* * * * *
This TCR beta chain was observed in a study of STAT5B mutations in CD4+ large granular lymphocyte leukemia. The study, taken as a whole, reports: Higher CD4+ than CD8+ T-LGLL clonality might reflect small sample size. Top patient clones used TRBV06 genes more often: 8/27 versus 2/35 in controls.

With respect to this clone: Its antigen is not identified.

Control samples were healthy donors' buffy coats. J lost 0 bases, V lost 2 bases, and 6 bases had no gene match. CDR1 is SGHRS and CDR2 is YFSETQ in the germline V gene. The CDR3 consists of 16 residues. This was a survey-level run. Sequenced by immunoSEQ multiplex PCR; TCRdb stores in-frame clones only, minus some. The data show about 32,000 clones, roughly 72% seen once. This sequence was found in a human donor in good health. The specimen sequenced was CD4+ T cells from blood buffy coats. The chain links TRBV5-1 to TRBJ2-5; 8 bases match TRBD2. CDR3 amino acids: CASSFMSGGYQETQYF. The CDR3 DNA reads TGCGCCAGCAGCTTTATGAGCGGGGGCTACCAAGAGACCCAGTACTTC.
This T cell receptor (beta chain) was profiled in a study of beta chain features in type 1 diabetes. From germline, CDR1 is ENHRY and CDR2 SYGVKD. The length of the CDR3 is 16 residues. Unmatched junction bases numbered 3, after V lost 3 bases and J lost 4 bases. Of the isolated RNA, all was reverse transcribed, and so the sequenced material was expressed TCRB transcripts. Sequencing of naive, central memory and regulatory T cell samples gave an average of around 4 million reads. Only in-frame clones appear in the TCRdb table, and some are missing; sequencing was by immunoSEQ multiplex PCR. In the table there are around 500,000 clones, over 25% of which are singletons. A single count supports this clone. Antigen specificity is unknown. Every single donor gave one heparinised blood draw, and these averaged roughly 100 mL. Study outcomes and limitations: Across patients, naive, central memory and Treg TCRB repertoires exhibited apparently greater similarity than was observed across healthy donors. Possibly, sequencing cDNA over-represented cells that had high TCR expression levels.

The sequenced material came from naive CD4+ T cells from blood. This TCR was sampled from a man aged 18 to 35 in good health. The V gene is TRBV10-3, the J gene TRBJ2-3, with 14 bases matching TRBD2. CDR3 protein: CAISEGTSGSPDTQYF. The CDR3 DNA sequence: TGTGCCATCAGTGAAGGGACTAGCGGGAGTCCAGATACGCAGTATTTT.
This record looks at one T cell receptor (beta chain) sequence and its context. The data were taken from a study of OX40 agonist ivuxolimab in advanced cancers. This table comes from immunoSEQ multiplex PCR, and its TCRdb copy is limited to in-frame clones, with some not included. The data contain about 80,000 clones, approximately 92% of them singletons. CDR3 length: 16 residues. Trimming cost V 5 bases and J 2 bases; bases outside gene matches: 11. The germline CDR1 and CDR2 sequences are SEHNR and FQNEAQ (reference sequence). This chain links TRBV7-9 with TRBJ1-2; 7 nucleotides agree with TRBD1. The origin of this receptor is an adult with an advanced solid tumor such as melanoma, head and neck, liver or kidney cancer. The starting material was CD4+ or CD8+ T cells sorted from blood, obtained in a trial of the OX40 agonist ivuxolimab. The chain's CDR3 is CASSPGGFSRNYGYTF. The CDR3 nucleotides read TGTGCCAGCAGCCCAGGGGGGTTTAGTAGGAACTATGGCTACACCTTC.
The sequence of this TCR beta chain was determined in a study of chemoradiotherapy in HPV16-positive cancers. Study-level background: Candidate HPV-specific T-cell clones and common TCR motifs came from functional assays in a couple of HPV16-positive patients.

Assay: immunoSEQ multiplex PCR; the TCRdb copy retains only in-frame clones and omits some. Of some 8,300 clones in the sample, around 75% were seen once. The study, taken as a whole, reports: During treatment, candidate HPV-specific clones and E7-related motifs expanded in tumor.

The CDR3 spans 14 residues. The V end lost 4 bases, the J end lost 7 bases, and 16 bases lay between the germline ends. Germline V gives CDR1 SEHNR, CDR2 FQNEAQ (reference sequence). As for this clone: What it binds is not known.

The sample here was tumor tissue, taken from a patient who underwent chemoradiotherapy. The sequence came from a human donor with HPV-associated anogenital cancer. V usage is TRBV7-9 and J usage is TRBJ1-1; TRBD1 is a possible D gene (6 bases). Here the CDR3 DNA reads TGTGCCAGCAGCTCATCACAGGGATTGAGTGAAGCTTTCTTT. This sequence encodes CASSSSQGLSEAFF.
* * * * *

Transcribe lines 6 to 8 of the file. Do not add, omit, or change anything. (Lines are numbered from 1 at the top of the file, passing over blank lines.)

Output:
This record looks at one T cell receptor (beta chain) sequence and its context. The data were taken from a study of OX40 agonist ivuxolimab in advanced cancers. This table comes from immunoSEQ multiplex PCR, and its TCRdb copy is limited to in-frame clones, with some not included. The data contain about 80,000 clones, approximately 92% of them singletons. CDR3 length: 16 residues. Trimming cost V 5 bases and J 2 bases; bases outside gene matches: 11. The germline CDR1 and CDR2 sequences are SEHNR and FQNEAQ (reference sequence). This chain links TRBV7-9 with TRBJ1-2; 7 nucleotides agree with TRBD1. The origin of this receptor is an adult with an advanced solid tumor such as melanoma, head and neck, liver or kidney cancer. The starting material was CD4+ or CD8+ T cells sorted from blood, obtained in a trial of the OX40 agonist ivuxolimab. The chain's CDR3 is CASSPGGFSRNYGYTF. The CDR3 nucleotides read TGTGCCAGCAGCCCAGGGGGGTTTAGTAGGAACTATGGCTACACCTTC.
The sequence of this TCR beta chain was determined in a study of chemoradiotherapy in HPV16-positive cancers. Study-level background: Candidate HPV-specific T-cell clones and common TCR motifs came from functional assays in a couple of HPV16-positive patients.

Assay: immunoSEQ multiplex PCR; the TCRdb copy retains only in-frame clones and omits some. Of some 8,300 clones in the sample, around 75% were seen once. The study, taken as a whole, reports: During treatment, candidate HPV-specific clones and E7-related motifs expanded in tumor.